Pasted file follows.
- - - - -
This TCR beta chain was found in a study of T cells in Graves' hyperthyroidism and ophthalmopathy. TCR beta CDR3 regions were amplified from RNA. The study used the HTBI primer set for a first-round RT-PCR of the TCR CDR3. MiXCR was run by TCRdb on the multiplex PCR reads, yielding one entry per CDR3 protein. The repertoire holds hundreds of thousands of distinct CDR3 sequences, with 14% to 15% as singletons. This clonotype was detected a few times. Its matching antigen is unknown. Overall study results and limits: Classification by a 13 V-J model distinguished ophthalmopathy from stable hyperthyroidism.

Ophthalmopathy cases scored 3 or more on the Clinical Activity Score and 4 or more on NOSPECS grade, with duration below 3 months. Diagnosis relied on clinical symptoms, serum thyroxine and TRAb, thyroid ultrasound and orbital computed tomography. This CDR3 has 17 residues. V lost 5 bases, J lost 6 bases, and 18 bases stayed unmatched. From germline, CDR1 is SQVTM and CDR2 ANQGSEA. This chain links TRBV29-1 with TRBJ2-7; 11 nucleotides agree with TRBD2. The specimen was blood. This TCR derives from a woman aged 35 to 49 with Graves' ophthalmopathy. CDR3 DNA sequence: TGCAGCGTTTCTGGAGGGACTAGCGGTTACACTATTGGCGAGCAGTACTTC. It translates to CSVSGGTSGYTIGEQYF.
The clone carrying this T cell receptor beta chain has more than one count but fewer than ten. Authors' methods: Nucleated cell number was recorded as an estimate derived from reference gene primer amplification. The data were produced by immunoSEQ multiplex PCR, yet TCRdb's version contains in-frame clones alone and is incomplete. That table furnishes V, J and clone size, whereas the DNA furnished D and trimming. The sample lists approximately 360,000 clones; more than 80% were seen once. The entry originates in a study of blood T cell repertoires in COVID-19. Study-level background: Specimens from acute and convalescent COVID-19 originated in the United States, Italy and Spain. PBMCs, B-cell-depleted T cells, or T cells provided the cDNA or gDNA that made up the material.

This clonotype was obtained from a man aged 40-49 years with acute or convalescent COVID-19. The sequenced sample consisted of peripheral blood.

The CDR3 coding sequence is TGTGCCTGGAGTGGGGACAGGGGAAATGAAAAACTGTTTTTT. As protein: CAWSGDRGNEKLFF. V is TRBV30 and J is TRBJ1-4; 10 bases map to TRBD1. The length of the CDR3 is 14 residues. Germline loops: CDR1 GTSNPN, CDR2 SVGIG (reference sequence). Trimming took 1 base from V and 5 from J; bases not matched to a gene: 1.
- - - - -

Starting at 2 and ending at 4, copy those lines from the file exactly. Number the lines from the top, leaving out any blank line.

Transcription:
Ophthalmopathy cases scored 3 or more on the Clinical Activity Score and 4 or more on NOSPECS grade, with duration below 3 months. Diagnosis relied on clinical symptoms, serum thyroxine and TRAb, thyroid ultrasound and orbital computed tomography. This CDR3 has 17 residues. V lost 5 bases, J lost 6 bases, and 18 bases stayed unmatched. From germline, CDR1 is SQVTM and CDR2 ANQGSEA. This chain links TRBV29-1 with TRBJ2-7; 11 nucleotides agree with TRBD2. The specimen was blood. This TCR derives from a woman aged 35 to 49 with Graves' ophthalmopathy. CDR3 DNA sequence: TGCAGCGTTTCTGGAGGGACTAGCGGTTACACTATTGGCGAGCAGTACTTC. It translates to CSVSGGTSGYTIGEQYF.
The clone carrying this T cell receptor beta chain has more than one count but fewer than ten. Authors' methods: Nucleated cell number was recorded as an estimate derived from reference gene primer amplification. The data were produced by immunoSEQ multiplex PCR, yet TCRdb's version contains in-frame clones alone and is incomplete. That table furnishes V, J and clone size, whereas the DNA furnished D and trimming. The sample lists approximately 360,000 clones; more than 80% were seen once. The entry originates in a study of blood T cell repertoires in COVID-19. Study-level background: Specimens from acute and convalescent COVID-19 originated in the United States, Italy and Spain. PBMCs, B-cell-depleted T cells, or T cells provided the cDNA or gDNA that made up the material.

This clonotype was obtained from a man aged 40-49 years with acute or convalescent COVID-19. The sequenced sample consisted of peripheral blood.